Basics of CuPy¶
In this section, you will learn about the following things:
The concept of current device
host-device and device-device array transfer
Basics of cupy.ndarray¶
CuPy is a GPU array backend that implements a subset of NumPy interface.
In the following code,
cp is an abbreviation of
cupy, following the standard convention of abbreviating
>>> import numpy as np >>> import cupy as cp
>>> x_gpu = cp.array([1, 2, 3])
x_gpu above is an instance of
As one can see, CuPy’s syntax here is identical to that of NumPy.
The main difference between
numpy.ndarray is that
the CuPy arrays are allocated on the current device, which we will talk about later.
Most of the array manipulations are also done in the way similar to NumPy.
Take the Euclidean norm (a.k.a L2 norm), for example.
numpy.linalg.norm() function that calculates it on CPU.
>>> x_cpu = np.array([1, 2, 3]) >>> l2_cpu = np.linalg.norm(x_cpu)
Using CuPy, we can perform the same calculations on GPU in a similar way:
>>> x_gpu = cp.array([1, 2, 3]) >>> l2_gpu = cp.linalg.norm(x_gpu)
CuPy implements many functions on
See the reference for the supported subset of NumPy API.
Knowledge of NumPy will help you utilize most of the CuPy features.
We, therefore, recommend you familiarize yourself with the NumPy documentation.
CuPy has a concept of a current device, which is the default GPU device on which
the allocation, manipulation, calculation, etc., of arrays take place.
Suppose ID of the current device is 0.
In such a case, the following code would create an array
x_on_gpu0 on GPU 0.
>>> x_on_gpu0 = cp.array([1, 2, 3, 4, 5])
The current device can be changed using
cupy.cuda.Device.use() as follows:
>>> x_on_gpu0 = cp.array([1, 2, 3, 4, 5]) >>> cp.cuda.Device(1).use() >>> x_on_gpu1 = cp.array([1, 2, 3, 4, 5])
To temporarily switch to another GPU device, use
with context manager:
>>> with cp.cuda.Device(1): ... x_on_gpu1 = cp.array([1, 2, 3, 4, 5]) >>> x_on_gpu0 = cp.array([1, 2, 3, 4, 5])
Most CuPy operations are performed on the currently active device and attempts to process an array stored on a different device will result in an error:
>>> with cp.cuda.Device(0): ... x_on_gpu0 = cp.array([1, 2, 3, 4, 5]) >>> with cp.cuda.Device(1): ... x_on_gpu0 * 2 # raises error Traceback (most recent call last): ... ValueError: Array device must be same as the current device: array device = 0 while current = 1
cupy.ndarray.device attribute indicates the device on which the array is allocated.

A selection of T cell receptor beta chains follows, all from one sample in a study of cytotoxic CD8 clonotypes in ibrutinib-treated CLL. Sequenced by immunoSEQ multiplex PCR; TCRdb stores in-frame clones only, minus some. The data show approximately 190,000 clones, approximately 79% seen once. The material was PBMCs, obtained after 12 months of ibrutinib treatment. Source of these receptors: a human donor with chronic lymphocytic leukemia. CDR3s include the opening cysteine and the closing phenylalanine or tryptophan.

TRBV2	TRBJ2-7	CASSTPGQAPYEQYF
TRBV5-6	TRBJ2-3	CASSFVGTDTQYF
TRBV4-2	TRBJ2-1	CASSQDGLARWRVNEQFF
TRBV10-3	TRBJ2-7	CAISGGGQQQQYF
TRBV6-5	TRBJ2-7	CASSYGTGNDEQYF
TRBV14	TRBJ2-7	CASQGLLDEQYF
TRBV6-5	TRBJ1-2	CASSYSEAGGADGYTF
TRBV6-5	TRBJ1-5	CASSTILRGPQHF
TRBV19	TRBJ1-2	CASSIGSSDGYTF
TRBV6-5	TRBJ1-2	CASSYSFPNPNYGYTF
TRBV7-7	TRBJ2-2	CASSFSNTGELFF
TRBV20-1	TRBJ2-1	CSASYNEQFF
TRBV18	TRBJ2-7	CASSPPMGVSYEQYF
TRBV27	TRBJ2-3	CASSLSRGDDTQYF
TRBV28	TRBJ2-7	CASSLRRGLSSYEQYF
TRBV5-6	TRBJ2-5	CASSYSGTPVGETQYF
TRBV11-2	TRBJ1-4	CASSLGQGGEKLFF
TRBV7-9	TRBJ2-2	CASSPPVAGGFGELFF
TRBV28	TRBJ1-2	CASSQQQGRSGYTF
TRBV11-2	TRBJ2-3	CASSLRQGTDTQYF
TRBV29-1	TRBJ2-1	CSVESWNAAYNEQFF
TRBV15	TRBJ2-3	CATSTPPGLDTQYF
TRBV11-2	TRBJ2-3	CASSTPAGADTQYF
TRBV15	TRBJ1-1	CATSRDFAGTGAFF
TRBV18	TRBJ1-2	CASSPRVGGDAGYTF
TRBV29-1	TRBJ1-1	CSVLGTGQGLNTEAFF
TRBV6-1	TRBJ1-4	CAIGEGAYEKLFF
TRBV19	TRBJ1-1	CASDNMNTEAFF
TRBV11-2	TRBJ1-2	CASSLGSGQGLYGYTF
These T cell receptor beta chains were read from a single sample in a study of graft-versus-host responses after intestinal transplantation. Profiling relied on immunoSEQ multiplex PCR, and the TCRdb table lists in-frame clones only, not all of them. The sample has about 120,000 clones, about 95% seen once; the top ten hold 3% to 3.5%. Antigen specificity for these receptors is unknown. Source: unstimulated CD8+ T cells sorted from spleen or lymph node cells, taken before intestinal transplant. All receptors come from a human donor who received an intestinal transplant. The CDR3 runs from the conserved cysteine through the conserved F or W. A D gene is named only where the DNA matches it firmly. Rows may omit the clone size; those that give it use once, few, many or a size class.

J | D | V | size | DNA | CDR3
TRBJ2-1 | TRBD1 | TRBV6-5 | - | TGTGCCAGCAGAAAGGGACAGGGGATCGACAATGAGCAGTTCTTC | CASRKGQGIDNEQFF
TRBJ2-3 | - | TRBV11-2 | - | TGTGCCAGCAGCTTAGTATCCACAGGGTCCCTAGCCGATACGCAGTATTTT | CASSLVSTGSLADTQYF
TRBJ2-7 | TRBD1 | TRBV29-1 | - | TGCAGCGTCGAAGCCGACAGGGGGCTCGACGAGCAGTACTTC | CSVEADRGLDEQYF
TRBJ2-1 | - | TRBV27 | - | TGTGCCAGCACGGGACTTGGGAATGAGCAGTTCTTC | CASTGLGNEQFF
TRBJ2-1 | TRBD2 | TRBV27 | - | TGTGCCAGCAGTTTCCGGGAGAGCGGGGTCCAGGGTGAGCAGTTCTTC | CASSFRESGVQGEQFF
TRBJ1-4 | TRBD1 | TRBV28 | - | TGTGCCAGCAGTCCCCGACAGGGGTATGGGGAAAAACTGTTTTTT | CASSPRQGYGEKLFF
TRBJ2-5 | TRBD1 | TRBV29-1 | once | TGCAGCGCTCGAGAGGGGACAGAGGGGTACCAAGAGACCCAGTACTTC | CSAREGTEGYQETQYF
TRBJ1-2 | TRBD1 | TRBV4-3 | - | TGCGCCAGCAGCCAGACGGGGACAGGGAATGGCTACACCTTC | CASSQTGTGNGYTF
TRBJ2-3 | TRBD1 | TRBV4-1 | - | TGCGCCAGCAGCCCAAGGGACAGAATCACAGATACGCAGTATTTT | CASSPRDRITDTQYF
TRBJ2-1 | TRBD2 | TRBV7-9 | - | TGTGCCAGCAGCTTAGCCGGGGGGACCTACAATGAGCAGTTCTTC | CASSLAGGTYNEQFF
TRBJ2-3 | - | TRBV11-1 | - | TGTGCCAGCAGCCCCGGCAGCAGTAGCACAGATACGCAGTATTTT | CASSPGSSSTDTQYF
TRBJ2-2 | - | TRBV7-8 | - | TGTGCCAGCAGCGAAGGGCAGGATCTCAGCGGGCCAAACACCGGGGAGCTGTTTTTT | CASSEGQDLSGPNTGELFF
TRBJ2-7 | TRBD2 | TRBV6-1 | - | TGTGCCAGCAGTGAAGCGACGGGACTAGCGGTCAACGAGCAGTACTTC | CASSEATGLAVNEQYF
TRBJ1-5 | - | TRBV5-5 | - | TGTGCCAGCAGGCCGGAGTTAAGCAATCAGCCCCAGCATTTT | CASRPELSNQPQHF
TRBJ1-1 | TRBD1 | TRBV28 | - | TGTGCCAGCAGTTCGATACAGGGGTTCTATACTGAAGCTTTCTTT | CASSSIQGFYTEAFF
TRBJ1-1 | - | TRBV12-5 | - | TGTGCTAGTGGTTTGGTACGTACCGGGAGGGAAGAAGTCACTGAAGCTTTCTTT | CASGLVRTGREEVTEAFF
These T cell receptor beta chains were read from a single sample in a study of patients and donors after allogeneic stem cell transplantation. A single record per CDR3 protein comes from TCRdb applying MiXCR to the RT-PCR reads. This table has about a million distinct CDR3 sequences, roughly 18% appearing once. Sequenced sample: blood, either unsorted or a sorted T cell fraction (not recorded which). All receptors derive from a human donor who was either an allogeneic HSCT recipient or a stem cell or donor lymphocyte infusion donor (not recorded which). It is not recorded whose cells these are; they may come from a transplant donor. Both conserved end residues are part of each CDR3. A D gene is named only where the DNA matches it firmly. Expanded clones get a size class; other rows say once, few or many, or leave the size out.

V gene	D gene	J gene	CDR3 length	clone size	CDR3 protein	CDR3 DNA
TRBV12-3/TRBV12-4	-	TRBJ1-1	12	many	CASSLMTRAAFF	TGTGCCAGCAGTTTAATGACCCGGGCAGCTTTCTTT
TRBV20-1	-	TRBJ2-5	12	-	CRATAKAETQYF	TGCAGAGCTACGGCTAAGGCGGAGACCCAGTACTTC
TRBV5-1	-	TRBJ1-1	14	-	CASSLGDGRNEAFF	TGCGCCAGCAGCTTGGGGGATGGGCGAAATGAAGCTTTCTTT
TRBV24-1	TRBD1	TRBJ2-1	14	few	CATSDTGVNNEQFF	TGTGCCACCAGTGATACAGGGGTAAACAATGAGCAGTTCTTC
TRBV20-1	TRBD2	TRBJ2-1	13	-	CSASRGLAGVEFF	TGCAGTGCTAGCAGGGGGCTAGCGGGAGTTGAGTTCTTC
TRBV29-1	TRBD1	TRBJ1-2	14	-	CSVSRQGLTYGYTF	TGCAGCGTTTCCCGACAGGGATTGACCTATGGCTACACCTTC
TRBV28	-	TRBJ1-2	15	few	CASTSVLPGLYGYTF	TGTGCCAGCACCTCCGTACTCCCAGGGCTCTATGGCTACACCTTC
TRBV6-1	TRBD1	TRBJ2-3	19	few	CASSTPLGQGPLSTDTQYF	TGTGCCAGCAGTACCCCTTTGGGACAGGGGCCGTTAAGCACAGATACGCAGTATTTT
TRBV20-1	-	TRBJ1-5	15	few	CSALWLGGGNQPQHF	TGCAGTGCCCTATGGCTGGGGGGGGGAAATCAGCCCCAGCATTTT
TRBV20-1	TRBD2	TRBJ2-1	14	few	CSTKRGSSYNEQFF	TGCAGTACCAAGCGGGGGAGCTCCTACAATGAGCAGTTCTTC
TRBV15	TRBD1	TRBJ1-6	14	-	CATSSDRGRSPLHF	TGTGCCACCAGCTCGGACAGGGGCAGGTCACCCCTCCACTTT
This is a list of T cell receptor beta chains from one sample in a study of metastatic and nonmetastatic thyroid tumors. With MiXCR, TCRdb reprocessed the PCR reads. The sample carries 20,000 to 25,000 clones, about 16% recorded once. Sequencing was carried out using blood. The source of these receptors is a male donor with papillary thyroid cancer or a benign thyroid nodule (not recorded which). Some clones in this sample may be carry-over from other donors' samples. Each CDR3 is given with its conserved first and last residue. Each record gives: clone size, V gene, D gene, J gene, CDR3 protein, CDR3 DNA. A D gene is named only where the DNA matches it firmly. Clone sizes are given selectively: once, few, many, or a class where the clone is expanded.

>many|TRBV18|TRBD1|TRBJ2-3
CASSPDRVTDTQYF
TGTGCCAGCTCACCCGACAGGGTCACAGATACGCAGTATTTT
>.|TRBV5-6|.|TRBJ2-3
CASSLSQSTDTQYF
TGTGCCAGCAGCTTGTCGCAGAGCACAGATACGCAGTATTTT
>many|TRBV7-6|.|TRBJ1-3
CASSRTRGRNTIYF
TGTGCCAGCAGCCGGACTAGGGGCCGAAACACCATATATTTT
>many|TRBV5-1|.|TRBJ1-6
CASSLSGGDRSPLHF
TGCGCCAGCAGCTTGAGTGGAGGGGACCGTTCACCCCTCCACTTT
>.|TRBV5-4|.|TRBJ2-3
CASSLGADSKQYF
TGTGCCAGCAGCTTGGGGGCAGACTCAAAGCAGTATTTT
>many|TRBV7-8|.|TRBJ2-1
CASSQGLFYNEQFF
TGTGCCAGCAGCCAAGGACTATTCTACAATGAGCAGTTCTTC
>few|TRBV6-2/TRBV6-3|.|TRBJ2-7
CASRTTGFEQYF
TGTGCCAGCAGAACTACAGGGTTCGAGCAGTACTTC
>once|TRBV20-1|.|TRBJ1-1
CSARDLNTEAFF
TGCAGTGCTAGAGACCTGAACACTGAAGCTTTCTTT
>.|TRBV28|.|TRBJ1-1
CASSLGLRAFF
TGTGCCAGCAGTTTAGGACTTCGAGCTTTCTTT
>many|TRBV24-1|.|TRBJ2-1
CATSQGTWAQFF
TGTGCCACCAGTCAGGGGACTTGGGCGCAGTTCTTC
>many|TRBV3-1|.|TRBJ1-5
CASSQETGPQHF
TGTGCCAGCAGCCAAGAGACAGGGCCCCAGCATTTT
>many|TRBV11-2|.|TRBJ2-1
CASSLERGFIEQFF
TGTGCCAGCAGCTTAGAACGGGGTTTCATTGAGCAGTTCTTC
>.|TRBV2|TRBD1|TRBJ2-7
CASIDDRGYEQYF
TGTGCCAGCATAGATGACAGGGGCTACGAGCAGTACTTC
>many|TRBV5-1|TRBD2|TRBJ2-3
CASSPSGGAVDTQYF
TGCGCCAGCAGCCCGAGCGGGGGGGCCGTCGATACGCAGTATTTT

>>> with cp.cuda.Device(1): ... x = cp.array([1, 2, 3, 4, 5]) >>> x.device <CUDA Device 1>
When only one device is available, explicit device switching is not needed.
Associated with the concept of current devices are current streams, which help avoid explicitly passing streams in every single operation so as to keep the APIs pythonic and user-friendly. In CuPy, any CUDA operations such as data transfer (see the next section) and kernel launches are enqueued onto the current stream, and the queued tasks on the same stream will be executed in serial (but asynchronously with respect to the host).
The default current stream in CuPy is CUDA’s null stream (i.e., stream 0). It is also known as the legacy
default stream, which is unique per device. However, it is possible to change the current stream using the
cupy.cuda.Stream API, please see Accessing CUDA Functionalities for example. The current stream in CuPy can be
It is worth noting that CuPy’s current stream is managed on a per thread basis, meaning that on different Python threads the current stream (if not the null stream) can be different.
Move arrays to a device¶
>>> x_cpu = np.array([1, 2, 3]) >>> x_gpu = cp.asarray(x_cpu) # move the data to the current device.
>>> with cp.cuda.Device(0): ... x_gpu_0 = cp.ndarray([1, 2, 3]) # create an array in GPU 0 >>> with cp.cuda.Device(1): ... x_gpu_1 = cp.asarray(x_gpu_0) # move the array to GPU 1
cupy.asarray() does not copy the input array if possible.
So, if you put an array of the current device, it returns the input object itself.
Move array from a device to the host¶
Moving a device array to the host can be done by
cupy.asnumpy() as follows:
>>> x_gpu = cp.array([1, 2, 3]) # create an array in the current device >>> x_cpu = cp.asnumpy(x_gpu) # move the array to the host.
We can also use
>>> x_cpu = x_gpu.get()
Check Memory Management for a detailed description of how is memory managed in CuPy using memory pools.
How to write CPU/GPU agnostic code¶
The compatibility of CuPy with NumPy enables us to write CPU/GPU generic code.
It can be made easy by the
This function returns the
cupy module based on arguments.
A CPU/GPU generic function is defined using it like follows:
>>> # Stable implementation of log(1 + exp(x)) >>> def softplus(x): ... xp = cp.get_array_module(x) ... return xp.maximum(0, x) + xp.log1p(xp.exp(-abs(x)))
Sometimes, an explicit conversion to a host or device array may be required.
cupy.asnumpy() can be used in agnostic implementations
to get host or device arrays from either CuPy or NumPy arrays.
>>> y_cpu = np.array([4, 5, 6]) >>> x_cpu + y_cpu array([5, 7, 9]) >>> x_gpu + y_cpu Traceback (most recent call last): ... TypeError: Unsupported type <class 'numpy.ndarray'> >>> cp.asnumpy(x_gpu) + y_cpu array([5, 7, 9]) >>> cp.asnumpy(x_gpu) + cp.asnumpy(y_cpu) array([5, 7, 9]) >>> x_gpu + cp.asarray(y_cpu) array([5, 7, 9]) >>> cp.asarray(x_gpu) + cp.asarray(y_cpu) array([5, 7, 9])